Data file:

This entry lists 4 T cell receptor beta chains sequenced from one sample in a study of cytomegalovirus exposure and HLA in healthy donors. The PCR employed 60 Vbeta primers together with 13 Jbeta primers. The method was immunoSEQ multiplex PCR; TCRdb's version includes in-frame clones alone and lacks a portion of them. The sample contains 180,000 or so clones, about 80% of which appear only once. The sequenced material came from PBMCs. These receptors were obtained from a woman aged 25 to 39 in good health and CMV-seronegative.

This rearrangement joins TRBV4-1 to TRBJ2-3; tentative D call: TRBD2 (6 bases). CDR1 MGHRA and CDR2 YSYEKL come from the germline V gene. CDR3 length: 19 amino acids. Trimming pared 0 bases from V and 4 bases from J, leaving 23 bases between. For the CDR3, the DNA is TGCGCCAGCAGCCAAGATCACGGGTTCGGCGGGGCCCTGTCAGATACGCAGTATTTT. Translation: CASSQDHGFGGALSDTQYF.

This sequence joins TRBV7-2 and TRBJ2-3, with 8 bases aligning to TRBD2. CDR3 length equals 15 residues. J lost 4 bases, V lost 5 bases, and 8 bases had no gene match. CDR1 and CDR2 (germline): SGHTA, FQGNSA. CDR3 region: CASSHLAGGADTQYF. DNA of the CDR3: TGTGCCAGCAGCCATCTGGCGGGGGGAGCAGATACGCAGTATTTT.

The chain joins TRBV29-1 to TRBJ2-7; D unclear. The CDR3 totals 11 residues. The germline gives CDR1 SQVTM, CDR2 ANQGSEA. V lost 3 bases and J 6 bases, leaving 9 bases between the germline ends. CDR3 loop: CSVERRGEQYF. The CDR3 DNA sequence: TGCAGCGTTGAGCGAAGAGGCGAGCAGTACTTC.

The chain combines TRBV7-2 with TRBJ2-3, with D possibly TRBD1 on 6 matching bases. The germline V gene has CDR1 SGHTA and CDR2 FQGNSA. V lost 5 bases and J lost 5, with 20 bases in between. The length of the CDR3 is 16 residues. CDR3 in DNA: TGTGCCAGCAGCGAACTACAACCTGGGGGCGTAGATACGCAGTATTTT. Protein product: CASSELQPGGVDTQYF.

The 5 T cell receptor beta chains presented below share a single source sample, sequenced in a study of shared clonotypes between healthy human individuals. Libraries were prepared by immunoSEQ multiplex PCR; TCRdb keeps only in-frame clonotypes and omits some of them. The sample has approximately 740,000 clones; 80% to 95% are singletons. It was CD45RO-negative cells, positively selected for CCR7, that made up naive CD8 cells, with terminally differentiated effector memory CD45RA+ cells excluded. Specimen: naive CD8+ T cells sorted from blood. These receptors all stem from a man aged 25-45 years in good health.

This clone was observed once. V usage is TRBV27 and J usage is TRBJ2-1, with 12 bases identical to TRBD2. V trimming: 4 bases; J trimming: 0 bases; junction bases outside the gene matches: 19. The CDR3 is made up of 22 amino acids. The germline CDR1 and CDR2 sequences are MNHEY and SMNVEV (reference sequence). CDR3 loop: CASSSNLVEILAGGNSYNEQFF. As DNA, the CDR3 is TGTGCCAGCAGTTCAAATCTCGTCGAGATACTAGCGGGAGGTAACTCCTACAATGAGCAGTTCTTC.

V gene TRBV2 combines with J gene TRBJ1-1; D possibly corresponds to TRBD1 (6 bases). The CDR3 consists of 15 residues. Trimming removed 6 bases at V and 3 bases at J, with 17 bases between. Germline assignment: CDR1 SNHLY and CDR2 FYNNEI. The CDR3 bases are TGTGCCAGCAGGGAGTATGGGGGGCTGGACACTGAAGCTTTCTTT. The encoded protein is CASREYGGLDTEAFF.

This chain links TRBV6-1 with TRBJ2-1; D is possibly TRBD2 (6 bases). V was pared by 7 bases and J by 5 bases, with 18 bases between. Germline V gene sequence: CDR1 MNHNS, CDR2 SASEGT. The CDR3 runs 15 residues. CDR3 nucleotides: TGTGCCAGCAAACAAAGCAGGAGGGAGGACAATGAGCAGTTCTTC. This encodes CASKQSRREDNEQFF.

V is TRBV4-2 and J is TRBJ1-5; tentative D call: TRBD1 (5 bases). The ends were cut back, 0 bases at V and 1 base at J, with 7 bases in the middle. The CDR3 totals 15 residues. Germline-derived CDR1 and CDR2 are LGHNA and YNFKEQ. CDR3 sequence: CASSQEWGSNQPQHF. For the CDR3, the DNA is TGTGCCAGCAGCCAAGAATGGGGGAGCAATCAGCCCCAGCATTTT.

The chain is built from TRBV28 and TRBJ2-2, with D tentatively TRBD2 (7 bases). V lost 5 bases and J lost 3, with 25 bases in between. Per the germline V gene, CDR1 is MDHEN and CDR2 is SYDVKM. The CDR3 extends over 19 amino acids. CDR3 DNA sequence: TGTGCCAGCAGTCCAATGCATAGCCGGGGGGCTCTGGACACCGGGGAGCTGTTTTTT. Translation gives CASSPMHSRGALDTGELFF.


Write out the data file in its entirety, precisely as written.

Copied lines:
This entry lists 4 T cell receptor beta chains sequenced from one sample in a study of cytomegalovirus exposure and HLA in healthy donors. The PCR employed 60 Vbeta primers together with 13 Jbeta primers. The method was immunoSEQ multiplex PCR; TCRdb's version includes in-frame clones alone and lacks a portion of them. The sample contains 180,000 or so clones, about 80% of which appear only once. The sequenced material came from PBMCs. These receptors were obtained from a woman aged 25 to 39 in good health and CMV-seronegative.

This rearrangement joins TRBV4-1 to TRBJ2-3; tentative D call: TRBD2 (6 bases). CDR1 MGHRA and CDR2 YSYEKL come from the germline V gene. CDR3 length: 19 amino acids. Trimming pared 0 bases from V and 4 bases from J, leaving 23 bases between. For the CDR3, the DNA is TGCGCCAGCAGCCAAGATCACGGGTTCGGCGGGGCCCTGTCAGATACGCAGTATTTT. Translation: CASSQDHGFGGALSDTQYF.

This sequence joins TRBV7-2 and TRBJ2-3, with 8 bases aligning to TRBD2. CDR3 length equals 15 residues. J lost 4 bases, V lost 5 bases, and 8 bases had no gene match. CDR1 and CDR2 (germline): SGHTA, FQGNSA. CDR3 region: CASSHLAGGADTQYF. DNA of the CDR3: TGTGCCAGCAGCCATCTGGCGGGGGGAGCAGATACGCAGTATTTT.

The chain joins TRBV29-1 to TRBJ2-7; D unclear. The CDR3 totals 11 residues. The germline gives CDR1 SQVTM, CDR2 ANQGSEA. V lost 3 bases and J 6 bases, leaving 9 bases between the germline ends. CDR3 loop: CSVERRGEQYF. The CDR3 DNA sequence: TGCAGCGTTGAGCGAAGAGGCGAGCAGTACTTC.

The chain combines TRBV7-2 with TRBJ2-3, with D possibly TRBD1 on 6 matching bases. The germline V gene has CDR1 SGHTA and CDR2 FQGNSA. V lost 5 bases and J lost 5, with 20 bases in between. The length of the CDR3 is 16 residues. CDR3 in DNA: TGTGCCAGCAGCGAACTACAACCTGGGGGCGTAGATACGCAGTATTTT. Protein product: CASSELQPGGVDTQYF.

The 5 T cell receptor beta chains presented below share a single source sample, sequenced in a study of shared clonotypes between healthy human individuals. Libraries were prepared by immunoSEQ multiplex PCR; TCRdb keeps only in-frame clonotypes and omits some of them. The sample has approximately 740,000 clones; 80% to 95% are singletons. It was CD45RO-negative cells, positively selected for CCR7, that made up naive CD8 cells, with terminally differentiated effector memory CD45RA+ cells excluded. Specimen: naive CD8+ T cells sorted from blood. These receptors all stem from a man aged 25-45 years in good health.

This clone was observed once. V usage is TRBV27 and J usage is TRBJ2-1, with 12 bases identical to TRBD2. V trimming: 4 bases; J trimming: 0 bases; junction bases outside the gene matches: 19. The CDR3 is made up of 22 amino acids. The germline CDR1 and CDR2 sequences are MNHEY and SMNVEV (reference sequence). CDR3 loop: CASSSNLVEILAGGNSYNEQFF. As DNA, the CDR3 is TGTGCCAGCAGTTCAAATCTCGTCGAGATACTAGCGGGAGGTAACTCCTACAATGAGCAGTTCTTC.

V gene TRBV2 combines with J gene TRBJ1-1; D possibly corresponds to TRBD1 (6 bases). The CDR3 consists of 15 residues. Trimming removed 6 bases at V and 3 bases at J, with 17 bases between. Germline assignment: CDR1 SNHLY and CDR2 FYNNEI. The CDR3 bases are TGTGCCAGCAGGGAGTATGGGGGGCTGGACACTGAAGCTTTCTTT. The encoded protein is CASREYGGLDTEAFF.

This chain links TRBV6-1 with TRBJ2-1; D is possibly TRBD2 (6 bases). V was pared by 7 bases and J by 5 bases, with 18 bases between. Germline V gene sequence: CDR1 MNHNS, CDR2 SASEGT. The CDR3 runs 15 residues. CDR3 nucleotides: TGTGCCAGCAAACAAAGCAGGAGGGAGGACAATGAGCAGTTCTTC. This encodes CASKQSRREDNEQFF.

V is TRBV4-2 and J is TRBJ1-5; tentative D call: TRBD1 (5 bases). The ends were cut back, 0 bases at V and 1 base at J, with 7 bases in the middle. The CDR3 totals 15 residues. Germline-derived CDR1 and CDR2 are LGHNA and YNFKEQ. CDR3 sequence: CASSQEWGSNQPQHF. For the CDR3, the DNA is TGTGCCAGCAGCCAAGAATGGGGGAGCAATCAGCCCCAGCATTTT.

The chain is built from TRBV28 and TRBJ2-2, with D tentatively TRBD2 (7 bases). V lost 5 bases and J lost 3, with 25 bases in between. Per the germline V gene, CDR1 is MDHEN and CDR2 is SYDVKM. The CDR3 extends over 19 amino acids. CDR3 DNA sequence: TGTGCCAGCAGTCCAATGCATAGCCGGGGGGCTCTGGACACCGGGGAGCTGTTTTTT. Translation gives CASSPMHSRGALDTGELFF.